Can anyone help me in understanding these question : What is the advantage of using Alamofire over NSURLSession/ NSURLConnection?

What are the differences between NSURLSession and NSURLConnection?

5 Answers 5


NSURLConnection is Apple's old API for doing networking (e.g. making HTTP requests and receiving responces), while NSURLSession is their new one. The latter one is higher level and is generally much easier and involves less boilerplate code to use for most application developers - there's basically no reason to use the former except in legacy code that you don't want to update.

A bit of history: Before NSURLSession came out, a third party library, AFNetworking, became the de facto standard for doing networking in Objective C, as it provided an easier and more convenient API than NSURLConnection (which it was a wrapper around - I think these days it wraps NSURLSession instead). The same developer later made a similar library for Swift, called AlamoFire in order to fully take advantage of "the Swift way of doing things" (instead of just adding Swift bindings to AFNetworking). Around the same time NSURLSession came out and it seemed pretty obvious that Apple had been inspired by AFNetworking and wanted to make their new networking API just as convenient to work with - by and large I think they succeded. What this means is that while previously, using AFNetworking instead of NSURLConnection was the only sane choice for most developers, today the advantages of using AFNetworking or AlamoFire over NSURLSession are much smaller, and for most developers starting up new projects I'd recommend to just start by using NSURLSession and only look into AlamoFire if they feel that they run into some limitation or inconvenience that is big enough to justify adding another dependency.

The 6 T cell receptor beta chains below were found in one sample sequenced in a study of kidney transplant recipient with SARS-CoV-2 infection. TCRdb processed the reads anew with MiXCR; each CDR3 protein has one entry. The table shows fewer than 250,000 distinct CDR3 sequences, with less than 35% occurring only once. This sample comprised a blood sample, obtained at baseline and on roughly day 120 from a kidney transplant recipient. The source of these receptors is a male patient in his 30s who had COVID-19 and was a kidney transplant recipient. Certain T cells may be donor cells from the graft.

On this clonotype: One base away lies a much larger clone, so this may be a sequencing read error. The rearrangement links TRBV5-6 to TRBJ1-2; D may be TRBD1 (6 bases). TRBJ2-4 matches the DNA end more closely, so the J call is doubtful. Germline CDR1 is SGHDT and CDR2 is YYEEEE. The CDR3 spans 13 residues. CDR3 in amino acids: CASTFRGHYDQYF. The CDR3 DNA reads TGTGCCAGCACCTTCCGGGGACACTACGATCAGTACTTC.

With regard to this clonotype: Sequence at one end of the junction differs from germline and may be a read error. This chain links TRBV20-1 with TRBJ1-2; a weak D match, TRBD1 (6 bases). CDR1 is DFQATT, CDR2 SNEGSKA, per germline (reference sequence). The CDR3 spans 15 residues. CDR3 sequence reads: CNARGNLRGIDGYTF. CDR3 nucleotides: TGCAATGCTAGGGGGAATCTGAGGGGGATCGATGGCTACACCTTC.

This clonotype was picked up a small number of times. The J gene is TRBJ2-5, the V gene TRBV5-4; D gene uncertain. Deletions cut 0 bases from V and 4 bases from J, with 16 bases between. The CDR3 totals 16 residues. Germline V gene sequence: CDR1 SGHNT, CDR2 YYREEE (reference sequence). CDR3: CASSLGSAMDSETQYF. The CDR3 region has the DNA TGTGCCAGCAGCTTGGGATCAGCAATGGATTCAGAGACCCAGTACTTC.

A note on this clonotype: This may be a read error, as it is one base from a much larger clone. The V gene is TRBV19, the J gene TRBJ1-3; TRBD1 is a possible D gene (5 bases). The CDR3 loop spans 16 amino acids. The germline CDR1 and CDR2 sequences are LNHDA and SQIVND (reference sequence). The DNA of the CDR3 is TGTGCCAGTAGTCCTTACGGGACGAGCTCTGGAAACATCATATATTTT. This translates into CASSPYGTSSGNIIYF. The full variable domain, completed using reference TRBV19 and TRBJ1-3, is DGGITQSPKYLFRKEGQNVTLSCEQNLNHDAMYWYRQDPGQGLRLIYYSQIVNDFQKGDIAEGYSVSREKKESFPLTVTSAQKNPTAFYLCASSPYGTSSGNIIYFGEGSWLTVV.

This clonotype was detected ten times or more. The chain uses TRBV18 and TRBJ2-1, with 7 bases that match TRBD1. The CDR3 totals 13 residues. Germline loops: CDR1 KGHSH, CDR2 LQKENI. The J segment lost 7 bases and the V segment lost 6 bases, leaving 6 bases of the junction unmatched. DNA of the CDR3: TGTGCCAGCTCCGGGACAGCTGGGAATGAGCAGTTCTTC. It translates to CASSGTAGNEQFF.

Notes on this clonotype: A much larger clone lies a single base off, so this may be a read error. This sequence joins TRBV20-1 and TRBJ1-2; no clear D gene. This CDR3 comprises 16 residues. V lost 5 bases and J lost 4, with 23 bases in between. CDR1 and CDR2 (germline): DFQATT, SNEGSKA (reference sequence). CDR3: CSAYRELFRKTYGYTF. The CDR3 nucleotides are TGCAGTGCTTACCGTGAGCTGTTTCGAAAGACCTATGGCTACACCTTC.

Alamofire is built on top of NSURLSession, and is less lines of code to do REST interactions with (POST/GET/PUT/etc). It will get you "90%" of the way, but if you need to do super specialized network calls, you will need to use NSURLSession.

Ex: Simple Alamofire call that gets JSON

Alamofire.request(.GET, "https://www.google.com/",encoding: .JSON).responseJSON {response in
        if(response.result.error == nil){
            print("Network Error")

NSURLConnection is now deprecated, and NSURLSession is the new standard. https://developer.apple.com/library/content/documentation/Cocoa/Conceptual/URLLoadingSystem/Articles/UsingNSURLSession.html

  • I actually like this answer better because it addresses the OP's question directly. However, I would add something with regards to the availability of Codable in Swift now and if this response still applies.
    – RobMac
    Jan 23, 2021 at 16:43

First let me answer the difference between NSURLSession and NSURLConnection

  1. NSURLConnection : if we have an open connection with NSURLConnection and let's say you close your app, then everything we received or sent is lost

  2. NSURLSession: Here this case is handled with the help of a app delegate method


Here's a link i found which might be useful in explaining the difference better between the two

let's go to your initial question of advantage of Alamofire over the default framework class, and am just sharing my experience on what I did so far so get ready as it's a long read.